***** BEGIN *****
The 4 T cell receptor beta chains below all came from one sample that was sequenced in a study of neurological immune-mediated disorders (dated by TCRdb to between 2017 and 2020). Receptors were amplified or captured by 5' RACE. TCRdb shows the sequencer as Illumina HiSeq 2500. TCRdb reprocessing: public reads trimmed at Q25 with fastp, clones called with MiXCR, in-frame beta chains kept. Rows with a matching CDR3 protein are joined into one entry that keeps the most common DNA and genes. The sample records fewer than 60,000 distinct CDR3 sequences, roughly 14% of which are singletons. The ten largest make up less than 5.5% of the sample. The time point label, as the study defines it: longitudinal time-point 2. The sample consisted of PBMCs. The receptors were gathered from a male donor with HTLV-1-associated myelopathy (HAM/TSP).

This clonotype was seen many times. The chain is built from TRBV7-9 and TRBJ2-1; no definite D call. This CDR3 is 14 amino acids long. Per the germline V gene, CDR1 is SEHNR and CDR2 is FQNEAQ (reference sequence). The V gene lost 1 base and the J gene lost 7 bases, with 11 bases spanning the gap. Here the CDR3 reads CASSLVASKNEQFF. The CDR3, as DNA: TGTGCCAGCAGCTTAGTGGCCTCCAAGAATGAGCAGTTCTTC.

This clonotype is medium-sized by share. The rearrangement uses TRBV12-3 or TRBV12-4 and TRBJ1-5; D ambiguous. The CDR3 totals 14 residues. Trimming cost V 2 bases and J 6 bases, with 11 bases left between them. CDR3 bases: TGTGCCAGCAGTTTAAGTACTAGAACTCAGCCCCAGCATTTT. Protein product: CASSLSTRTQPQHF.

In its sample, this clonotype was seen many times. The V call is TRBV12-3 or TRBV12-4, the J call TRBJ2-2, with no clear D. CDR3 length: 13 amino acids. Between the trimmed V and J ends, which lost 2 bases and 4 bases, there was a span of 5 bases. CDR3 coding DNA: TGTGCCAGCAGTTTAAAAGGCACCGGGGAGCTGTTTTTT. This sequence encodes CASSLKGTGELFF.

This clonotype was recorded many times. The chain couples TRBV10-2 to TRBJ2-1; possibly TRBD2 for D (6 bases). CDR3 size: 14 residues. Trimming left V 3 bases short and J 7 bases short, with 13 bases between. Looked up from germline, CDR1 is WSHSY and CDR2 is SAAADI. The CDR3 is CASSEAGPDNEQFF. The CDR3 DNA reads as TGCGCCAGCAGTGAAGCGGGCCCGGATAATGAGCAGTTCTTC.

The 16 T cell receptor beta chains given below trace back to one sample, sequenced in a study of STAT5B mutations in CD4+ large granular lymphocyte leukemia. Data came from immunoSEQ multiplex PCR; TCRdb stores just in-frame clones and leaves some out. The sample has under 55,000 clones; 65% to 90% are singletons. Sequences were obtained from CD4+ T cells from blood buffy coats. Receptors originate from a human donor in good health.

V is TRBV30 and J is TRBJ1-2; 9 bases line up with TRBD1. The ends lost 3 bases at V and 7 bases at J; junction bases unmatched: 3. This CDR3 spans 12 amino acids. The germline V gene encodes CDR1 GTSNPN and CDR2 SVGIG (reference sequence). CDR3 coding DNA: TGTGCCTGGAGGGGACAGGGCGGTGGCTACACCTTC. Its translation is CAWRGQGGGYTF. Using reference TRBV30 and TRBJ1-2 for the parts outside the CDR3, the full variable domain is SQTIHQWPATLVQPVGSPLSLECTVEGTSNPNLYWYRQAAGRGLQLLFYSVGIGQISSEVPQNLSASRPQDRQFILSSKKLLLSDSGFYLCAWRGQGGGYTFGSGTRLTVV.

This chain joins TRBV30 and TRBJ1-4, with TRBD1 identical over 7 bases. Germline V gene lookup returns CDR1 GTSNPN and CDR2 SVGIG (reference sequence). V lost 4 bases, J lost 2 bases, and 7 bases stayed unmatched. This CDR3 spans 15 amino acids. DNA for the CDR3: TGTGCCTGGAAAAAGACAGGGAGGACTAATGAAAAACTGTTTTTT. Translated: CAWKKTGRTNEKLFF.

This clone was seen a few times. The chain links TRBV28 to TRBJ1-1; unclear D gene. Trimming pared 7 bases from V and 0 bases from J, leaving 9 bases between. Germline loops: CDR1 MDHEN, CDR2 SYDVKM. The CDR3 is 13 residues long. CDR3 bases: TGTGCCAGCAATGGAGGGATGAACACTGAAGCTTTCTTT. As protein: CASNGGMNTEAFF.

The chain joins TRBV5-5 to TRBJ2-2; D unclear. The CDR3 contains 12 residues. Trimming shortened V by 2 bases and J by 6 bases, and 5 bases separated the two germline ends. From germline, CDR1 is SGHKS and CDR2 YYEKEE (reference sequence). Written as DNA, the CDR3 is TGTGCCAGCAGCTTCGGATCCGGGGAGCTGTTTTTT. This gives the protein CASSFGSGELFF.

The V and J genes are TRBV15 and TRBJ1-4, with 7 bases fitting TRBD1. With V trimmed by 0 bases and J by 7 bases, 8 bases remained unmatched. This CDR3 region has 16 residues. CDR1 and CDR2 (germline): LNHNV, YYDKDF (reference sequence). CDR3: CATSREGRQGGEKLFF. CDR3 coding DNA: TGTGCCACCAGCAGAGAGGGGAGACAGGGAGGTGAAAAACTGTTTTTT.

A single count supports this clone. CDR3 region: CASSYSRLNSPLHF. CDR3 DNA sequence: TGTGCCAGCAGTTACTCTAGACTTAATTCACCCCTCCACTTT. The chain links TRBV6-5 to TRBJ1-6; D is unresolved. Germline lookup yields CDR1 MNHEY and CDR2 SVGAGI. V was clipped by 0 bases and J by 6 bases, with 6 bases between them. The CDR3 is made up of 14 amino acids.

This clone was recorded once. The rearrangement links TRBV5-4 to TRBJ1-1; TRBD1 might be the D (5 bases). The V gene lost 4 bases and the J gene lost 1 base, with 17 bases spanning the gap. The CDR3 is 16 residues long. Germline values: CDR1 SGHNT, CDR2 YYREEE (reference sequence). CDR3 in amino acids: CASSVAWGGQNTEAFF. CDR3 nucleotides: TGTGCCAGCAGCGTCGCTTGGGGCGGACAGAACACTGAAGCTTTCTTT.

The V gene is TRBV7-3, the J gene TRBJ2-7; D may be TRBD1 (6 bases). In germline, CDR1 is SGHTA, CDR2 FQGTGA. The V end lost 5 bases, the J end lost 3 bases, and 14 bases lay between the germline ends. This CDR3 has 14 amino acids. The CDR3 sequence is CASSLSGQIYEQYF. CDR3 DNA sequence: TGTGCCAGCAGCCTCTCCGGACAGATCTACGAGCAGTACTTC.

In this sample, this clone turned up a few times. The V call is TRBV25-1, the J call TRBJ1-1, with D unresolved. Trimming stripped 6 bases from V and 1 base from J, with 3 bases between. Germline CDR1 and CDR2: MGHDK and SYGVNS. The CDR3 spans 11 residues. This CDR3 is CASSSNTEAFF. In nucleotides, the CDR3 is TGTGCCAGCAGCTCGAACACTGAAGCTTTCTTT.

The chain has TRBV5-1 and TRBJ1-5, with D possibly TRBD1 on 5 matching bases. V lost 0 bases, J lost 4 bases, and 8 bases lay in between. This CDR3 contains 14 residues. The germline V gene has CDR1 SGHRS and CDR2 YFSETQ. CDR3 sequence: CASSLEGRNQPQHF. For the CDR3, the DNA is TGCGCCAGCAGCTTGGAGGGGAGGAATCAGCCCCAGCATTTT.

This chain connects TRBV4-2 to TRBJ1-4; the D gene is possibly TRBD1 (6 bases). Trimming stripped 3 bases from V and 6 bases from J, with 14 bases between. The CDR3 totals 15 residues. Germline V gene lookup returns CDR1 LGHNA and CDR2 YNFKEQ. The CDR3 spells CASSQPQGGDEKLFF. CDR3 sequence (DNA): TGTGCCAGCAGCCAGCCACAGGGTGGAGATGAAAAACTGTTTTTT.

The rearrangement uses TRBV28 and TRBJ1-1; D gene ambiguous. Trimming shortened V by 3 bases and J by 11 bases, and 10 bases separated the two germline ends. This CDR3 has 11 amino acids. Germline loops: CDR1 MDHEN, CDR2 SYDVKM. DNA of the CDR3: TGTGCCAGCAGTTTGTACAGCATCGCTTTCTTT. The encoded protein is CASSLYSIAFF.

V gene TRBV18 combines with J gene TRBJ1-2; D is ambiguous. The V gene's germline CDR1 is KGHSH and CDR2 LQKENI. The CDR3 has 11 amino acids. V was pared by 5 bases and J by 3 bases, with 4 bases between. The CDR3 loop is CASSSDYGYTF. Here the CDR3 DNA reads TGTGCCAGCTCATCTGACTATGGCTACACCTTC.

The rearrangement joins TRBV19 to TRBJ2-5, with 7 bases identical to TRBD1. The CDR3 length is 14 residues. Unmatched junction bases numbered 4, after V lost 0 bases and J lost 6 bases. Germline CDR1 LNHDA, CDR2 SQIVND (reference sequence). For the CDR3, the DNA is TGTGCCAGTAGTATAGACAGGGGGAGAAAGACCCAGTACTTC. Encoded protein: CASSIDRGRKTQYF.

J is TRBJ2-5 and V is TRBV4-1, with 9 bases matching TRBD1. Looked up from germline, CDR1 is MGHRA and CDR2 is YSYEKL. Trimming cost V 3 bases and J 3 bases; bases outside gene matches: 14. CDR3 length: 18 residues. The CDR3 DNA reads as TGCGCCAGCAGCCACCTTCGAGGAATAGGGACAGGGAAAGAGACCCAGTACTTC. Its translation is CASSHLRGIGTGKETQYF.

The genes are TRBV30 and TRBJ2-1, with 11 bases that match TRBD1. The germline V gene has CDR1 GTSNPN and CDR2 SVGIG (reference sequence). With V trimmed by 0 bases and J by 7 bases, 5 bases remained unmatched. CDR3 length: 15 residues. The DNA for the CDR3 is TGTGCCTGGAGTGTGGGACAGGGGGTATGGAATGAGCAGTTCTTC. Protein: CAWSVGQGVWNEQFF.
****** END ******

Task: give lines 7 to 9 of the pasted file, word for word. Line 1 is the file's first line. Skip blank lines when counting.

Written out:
V is TRBV30 and J is TRBJ1-2; 9 bases line up with TRBD1. The ends lost 3 bases at V and 7 bases at J; junction bases unmatched: 3. This CDR3 spans 12 amino acids. The germline V gene encodes CDR1 GTSNPN and CDR2 SVGIG (reference sequence). CDR3 coding DNA: TGTGCCTGGAGGGGACAGGGCGGTGGCTACACCTTC. Its translation is CAWRGQGGGYTF. Using reference TRBV30 and TRBJ1-2 for the parts outside the CDR3, the full variable domain is SQTIHQWPATLVQPVGSPLSLECTVEGTSNPNLYWYRQAAGRGLQLLFYSVGIGQISSEVPQNLSASRPQDRQFILSSKKLLLSDSGFYLCAWRGQGGGYTFGSGTRLTVV.

This chain joins TRBV30 and TRBJ1-4, with TRBD1 identical over 7 bases. Germline V gene lookup returns CDR1 GTSNPN and CDR2 SVGIG (reference sequence). V lost 4 bases, J lost 2 bases, and 7 bases stayed unmatched. This CDR3 spans 15 amino acids. DNA for the CDR3: TGTGCCTGGAAAAAGACAGGGAGGACTAATGAAAAACTGTTTTTT. Translated: CAWKKTGRTNEKLFF.

This clone was seen a few times. The chain links TRBV28 to TRBJ1-1; unclear D gene. Trimming pared 7 bases from V and 0 bases from J, leaving 9 bases between. Germline loops: CDR1 MDHEN, CDR2 SYDVKM. The CDR3 is 13 residues long. CDR3 bases: TGTGCCAGCAATGGAGGGATGAACACTGAAGCTTTCTTT. As protein: CASNGGMNTEAFF.